During the beginning colder months many families are busy with holiday activities, and often don’t get to winterizing until it’s already too cold outside. A broken furnace or freezing pipes are doubly daunting when you’re dealing with cold or snow. It is recommended to start winterizing around the first freeze of the season, and getting started early on winterizing one’s home can significantly lower energy bills and save families money, especially with energy rate hikes over the past year. Here are the top five tips for winterizing your home.
Clean gutters and cover air conditioning unit
To prevent ice dams from forming, cleaning gutters is key to maximizing your heating bill, as well as installing gutter guards, which can help with ice buildup that could damage roofs, walls and gutters later. Covering your air conditioning unit with a tarp or plastic wrap, as well as closing and covering vents with weatherizing plastic, can greatly reduce winter heating bills.
Replace heater filters, flush/insulate water heater and drainpipes
Replacing furnace filters annually will make your heater more efficient. Flushing and insulating a water heater can significantly reduce the time it takes your water heater to heat up, and costs less in the long run. Find out at the hardware store what insulation is best to wrap around your water heater and drainpipes under kitchen and bathroom sinks.
Install and set programmable thermostats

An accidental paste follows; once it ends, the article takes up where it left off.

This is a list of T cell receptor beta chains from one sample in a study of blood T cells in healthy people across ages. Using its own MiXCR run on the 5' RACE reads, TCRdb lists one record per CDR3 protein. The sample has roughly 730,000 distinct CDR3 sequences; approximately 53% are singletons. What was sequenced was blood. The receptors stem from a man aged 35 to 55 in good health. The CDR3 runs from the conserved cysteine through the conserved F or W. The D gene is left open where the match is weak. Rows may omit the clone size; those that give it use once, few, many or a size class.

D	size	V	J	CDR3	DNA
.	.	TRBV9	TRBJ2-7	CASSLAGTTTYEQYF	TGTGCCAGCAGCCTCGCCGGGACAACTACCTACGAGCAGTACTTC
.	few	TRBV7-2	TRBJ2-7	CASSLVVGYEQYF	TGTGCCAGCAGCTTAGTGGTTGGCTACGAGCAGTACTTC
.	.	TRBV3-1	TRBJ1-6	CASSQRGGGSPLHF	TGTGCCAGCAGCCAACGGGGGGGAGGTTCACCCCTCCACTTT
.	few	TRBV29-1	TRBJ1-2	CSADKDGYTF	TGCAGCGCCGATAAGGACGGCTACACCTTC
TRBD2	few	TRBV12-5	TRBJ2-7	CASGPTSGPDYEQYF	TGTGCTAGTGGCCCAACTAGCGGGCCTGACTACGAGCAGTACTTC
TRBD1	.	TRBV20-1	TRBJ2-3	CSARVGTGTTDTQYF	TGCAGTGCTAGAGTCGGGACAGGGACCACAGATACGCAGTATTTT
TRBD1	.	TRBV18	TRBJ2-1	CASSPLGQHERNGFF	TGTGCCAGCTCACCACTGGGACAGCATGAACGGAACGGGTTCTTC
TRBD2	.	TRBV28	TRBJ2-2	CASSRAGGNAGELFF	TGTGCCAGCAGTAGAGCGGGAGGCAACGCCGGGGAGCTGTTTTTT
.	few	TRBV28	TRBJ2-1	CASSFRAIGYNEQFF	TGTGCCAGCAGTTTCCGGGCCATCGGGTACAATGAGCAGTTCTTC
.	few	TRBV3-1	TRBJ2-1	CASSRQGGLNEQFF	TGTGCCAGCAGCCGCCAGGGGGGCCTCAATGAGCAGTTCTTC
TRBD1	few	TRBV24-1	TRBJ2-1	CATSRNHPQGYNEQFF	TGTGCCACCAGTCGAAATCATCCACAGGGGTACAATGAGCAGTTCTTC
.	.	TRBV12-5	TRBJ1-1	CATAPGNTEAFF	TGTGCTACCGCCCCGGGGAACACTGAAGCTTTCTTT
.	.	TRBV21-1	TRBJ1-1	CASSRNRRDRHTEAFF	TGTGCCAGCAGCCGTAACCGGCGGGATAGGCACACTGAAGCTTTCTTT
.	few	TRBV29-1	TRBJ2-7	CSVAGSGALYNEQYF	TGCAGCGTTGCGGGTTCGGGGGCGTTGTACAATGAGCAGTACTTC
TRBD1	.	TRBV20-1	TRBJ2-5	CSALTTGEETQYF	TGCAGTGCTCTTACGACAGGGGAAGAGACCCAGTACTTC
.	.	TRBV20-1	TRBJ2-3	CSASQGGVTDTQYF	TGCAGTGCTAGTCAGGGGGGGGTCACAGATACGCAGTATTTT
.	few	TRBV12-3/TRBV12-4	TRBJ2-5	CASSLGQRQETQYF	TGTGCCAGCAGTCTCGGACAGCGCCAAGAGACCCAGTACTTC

Installing an energy-efficient and programable thermostat can help to reduce use and cost, allowing folks to set the temperature in their homes to lower temps when they’re not around.
Install honeycomb cellular shades
Cellular shades can also be a low-cost way to make your home more energy efficient. The shades are made of multiple cells that trap cold air, insulating the room from heat loss throughout winter. This option averages $30-$60 per window.
Weatherproofing windows and doors
Door draft stoppers or weather stripping can make all the difference, as heat pours out of doors and windows the most. Plastic window weatherizing kits come in packs of one, three and even up to nine windows, which on average are $5-$10 per window. There are also both indoor and outdoor plastic window winterizing kits for particularly drafty homes. Getting a door draft stopper or installing weather striping around doors can also greatly reduce drafts and keep heat in your home. Both options are also less costly, around $5-$25 per door.
PNM also offers a free energy efficiency kit to qualified households who meet the income criteria. They include weather striping and plastic window covering, as well as energy-efficient bulbs and much more. To apply for the free PNM Winterizing kits, click the PNM site here. Below is a video for more tips and programs from PNM.
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